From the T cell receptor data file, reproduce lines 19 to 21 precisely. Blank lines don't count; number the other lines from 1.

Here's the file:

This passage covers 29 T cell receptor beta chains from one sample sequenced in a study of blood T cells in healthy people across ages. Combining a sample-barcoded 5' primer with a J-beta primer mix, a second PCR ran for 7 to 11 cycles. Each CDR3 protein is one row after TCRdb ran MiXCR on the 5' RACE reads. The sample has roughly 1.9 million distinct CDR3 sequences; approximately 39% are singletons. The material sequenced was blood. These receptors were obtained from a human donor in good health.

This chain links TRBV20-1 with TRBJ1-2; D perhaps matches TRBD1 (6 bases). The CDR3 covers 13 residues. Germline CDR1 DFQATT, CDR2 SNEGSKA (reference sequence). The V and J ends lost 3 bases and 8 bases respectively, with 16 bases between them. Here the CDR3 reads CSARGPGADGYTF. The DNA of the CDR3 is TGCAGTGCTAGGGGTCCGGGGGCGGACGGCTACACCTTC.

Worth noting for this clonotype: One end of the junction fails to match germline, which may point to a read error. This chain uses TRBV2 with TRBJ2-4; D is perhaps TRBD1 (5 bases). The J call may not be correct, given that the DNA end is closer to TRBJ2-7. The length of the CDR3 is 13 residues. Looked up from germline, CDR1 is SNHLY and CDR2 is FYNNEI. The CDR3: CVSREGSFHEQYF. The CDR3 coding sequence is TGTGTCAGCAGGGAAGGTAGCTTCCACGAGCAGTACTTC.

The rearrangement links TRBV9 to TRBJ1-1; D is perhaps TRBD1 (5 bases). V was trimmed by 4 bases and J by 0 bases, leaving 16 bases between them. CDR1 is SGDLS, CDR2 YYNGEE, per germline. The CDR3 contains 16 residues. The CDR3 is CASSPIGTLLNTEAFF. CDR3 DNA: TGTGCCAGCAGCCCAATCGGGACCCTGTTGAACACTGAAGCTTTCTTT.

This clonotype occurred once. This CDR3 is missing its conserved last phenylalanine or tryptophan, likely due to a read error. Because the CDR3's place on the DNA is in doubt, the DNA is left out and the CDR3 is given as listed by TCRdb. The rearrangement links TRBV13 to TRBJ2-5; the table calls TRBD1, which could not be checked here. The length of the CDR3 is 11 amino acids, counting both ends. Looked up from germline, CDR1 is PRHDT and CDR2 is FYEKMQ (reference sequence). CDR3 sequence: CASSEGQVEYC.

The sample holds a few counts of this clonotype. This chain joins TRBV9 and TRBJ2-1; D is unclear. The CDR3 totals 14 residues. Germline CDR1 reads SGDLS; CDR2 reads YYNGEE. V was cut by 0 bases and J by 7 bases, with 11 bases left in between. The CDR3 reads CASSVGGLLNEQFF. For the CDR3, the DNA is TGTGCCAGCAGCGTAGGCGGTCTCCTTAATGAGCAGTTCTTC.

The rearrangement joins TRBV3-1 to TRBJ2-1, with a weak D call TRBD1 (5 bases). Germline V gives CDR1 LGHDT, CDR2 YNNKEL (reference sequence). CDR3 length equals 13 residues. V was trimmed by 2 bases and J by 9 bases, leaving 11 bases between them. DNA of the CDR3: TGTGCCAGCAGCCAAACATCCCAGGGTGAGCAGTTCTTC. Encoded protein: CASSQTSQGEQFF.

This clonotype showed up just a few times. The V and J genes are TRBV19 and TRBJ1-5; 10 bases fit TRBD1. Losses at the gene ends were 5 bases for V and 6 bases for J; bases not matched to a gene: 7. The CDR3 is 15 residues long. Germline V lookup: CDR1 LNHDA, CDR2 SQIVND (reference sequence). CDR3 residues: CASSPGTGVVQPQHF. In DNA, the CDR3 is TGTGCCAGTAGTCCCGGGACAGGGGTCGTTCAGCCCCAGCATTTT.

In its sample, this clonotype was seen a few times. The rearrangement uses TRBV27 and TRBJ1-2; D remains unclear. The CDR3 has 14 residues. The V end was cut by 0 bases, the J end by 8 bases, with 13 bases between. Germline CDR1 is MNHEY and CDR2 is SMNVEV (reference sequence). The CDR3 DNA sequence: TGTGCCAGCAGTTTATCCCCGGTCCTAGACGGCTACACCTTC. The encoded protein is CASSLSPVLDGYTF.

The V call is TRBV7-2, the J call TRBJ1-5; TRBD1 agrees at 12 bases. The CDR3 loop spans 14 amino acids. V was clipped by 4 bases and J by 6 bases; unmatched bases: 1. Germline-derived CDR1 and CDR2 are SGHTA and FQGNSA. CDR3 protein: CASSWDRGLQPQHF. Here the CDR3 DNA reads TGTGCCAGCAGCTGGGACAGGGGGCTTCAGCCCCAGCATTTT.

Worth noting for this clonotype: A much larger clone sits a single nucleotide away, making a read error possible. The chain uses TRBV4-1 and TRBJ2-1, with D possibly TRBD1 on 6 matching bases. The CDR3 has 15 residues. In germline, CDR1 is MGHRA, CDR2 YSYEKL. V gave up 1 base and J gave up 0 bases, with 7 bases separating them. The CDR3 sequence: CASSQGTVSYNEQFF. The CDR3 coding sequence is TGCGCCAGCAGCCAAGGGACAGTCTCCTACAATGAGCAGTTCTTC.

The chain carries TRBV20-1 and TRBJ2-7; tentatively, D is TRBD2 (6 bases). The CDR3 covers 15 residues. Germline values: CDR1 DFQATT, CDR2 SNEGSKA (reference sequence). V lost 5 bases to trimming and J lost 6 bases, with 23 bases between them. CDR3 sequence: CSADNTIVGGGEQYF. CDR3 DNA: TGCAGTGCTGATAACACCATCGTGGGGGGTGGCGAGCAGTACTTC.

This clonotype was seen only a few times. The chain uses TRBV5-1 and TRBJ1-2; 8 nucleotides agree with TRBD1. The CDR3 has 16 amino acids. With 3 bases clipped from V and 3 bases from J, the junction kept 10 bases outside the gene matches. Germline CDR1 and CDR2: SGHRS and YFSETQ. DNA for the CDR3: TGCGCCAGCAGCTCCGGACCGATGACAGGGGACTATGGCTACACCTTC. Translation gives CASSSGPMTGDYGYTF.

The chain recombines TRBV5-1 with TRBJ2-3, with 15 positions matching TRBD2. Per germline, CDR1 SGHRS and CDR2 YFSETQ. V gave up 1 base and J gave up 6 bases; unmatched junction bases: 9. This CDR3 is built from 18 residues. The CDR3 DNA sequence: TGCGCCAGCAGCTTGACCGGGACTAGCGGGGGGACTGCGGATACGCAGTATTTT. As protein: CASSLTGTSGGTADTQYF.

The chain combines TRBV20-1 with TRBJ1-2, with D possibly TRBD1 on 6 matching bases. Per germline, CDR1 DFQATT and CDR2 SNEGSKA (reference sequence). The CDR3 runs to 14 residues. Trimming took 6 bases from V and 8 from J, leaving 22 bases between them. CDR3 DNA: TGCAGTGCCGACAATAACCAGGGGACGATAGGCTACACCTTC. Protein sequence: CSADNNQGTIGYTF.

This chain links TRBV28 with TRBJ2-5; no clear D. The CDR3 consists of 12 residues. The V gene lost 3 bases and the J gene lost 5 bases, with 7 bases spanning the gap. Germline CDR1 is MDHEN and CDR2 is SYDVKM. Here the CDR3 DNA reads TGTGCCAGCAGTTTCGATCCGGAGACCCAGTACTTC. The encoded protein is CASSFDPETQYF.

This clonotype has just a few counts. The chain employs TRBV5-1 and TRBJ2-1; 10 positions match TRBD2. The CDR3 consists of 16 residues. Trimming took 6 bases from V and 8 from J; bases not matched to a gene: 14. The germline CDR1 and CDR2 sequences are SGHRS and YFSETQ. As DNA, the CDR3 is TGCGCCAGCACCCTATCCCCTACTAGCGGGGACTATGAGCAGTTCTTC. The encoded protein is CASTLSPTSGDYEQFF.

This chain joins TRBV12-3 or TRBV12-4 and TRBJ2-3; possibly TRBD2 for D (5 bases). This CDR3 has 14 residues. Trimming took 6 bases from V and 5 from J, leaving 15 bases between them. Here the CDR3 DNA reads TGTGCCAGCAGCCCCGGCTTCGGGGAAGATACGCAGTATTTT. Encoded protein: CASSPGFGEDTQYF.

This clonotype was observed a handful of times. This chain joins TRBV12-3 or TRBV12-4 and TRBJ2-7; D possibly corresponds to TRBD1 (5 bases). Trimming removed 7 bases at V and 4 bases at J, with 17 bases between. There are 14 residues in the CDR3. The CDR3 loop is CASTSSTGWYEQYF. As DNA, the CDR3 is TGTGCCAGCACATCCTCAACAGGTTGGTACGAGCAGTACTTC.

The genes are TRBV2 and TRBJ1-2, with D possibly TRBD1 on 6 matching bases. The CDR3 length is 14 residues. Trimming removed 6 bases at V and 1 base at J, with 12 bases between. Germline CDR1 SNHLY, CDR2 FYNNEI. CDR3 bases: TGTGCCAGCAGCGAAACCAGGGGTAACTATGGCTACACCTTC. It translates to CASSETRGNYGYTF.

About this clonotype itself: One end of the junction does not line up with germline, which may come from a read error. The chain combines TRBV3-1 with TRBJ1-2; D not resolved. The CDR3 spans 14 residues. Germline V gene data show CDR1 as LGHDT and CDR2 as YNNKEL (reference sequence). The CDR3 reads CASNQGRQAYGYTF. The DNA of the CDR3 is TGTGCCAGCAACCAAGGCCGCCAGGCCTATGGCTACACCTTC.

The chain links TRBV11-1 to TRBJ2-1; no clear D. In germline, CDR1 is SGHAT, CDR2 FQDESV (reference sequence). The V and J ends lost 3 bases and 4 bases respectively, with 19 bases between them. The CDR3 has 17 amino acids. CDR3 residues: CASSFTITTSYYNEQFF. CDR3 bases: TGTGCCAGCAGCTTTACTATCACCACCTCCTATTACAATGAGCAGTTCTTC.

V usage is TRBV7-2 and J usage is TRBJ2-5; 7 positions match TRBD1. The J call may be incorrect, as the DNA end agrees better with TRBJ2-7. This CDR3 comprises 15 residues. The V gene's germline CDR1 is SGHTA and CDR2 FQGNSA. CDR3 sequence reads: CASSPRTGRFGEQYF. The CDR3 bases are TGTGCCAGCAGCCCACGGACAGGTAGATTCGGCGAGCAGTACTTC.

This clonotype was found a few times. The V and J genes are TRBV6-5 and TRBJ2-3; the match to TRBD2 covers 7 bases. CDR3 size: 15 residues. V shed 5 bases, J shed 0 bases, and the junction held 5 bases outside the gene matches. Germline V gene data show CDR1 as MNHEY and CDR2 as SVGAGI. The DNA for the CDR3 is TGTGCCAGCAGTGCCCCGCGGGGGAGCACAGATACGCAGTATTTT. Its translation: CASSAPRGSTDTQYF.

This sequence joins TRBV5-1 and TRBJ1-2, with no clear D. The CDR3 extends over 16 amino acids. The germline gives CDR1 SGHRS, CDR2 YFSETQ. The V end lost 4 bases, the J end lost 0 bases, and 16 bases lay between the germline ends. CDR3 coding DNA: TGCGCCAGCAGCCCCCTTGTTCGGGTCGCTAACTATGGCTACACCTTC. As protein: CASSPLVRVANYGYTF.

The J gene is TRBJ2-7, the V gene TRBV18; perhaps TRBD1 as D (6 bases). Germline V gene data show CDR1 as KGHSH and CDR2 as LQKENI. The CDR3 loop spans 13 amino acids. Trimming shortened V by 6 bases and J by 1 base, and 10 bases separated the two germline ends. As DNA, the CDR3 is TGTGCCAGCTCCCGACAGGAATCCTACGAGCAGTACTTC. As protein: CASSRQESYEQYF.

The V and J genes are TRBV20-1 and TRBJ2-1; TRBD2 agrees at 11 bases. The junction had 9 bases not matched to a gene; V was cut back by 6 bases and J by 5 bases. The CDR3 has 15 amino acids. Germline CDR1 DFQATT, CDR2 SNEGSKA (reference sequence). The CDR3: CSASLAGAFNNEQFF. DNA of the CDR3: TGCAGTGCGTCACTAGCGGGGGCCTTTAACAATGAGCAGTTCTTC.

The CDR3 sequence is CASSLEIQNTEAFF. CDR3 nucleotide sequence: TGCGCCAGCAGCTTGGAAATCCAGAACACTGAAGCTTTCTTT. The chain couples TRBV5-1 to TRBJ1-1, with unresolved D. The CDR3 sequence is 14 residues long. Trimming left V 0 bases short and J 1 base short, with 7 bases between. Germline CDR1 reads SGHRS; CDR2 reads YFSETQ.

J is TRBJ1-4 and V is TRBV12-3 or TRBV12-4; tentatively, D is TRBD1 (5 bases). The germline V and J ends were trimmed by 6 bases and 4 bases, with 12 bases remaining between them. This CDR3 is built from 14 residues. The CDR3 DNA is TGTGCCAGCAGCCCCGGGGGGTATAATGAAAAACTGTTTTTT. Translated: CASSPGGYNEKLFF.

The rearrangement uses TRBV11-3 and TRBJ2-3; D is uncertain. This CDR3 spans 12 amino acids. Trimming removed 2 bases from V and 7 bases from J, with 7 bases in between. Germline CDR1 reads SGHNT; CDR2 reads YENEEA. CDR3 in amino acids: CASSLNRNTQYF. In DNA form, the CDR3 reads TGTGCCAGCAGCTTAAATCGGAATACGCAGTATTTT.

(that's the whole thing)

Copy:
This clonotype was observed a handful of times. This chain joins TRBV12-3 or TRBV12-4 and TRBJ2-7; D possibly corresponds to TRBD1 (5 bases). Trimming removed 7 bases at V and 4 bases at J, with 17 bases between. There are 14 residues in the CDR3. The CDR3 loop is CASTSSTGWYEQYF. As DNA, the CDR3 is TGTGCCAGCACATCCTCAACAGGTTGGTACGAGCAGTACTTC.

The genes are TRBV2 and TRBJ1-2, with D possibly TRBD1 on 6 matching bases. The CDR3 length is 14 residues. Trimming removed 6 bases at V and 1 base at J, with 12 bases between. Germline CDR1 SNHLY, CDR2 FYNNEI. CDR3 bases: TGTGCCAGCAGCGAAACCAGGGGTAACTATGGCTACACCTTC. It translates to CASSETRGNYGYTF.

About this clonotype itself: One end of the junction does not line up with germline, which may come from a read error. The chain combines TRBV3-1 with TRBJ1-2; D not resolved. The CDR3 spans 14 residues. Germline V gene data show CDR1 as LGHDT and CDR2 as YNNKEL (reference sequence). The CDR3 reads CASNQGRQAYGYTF. The DNA of the CDR3 is TGTGCCAGCAACCAAGGCCGCCAGGCCTATGGCTACACCTTC.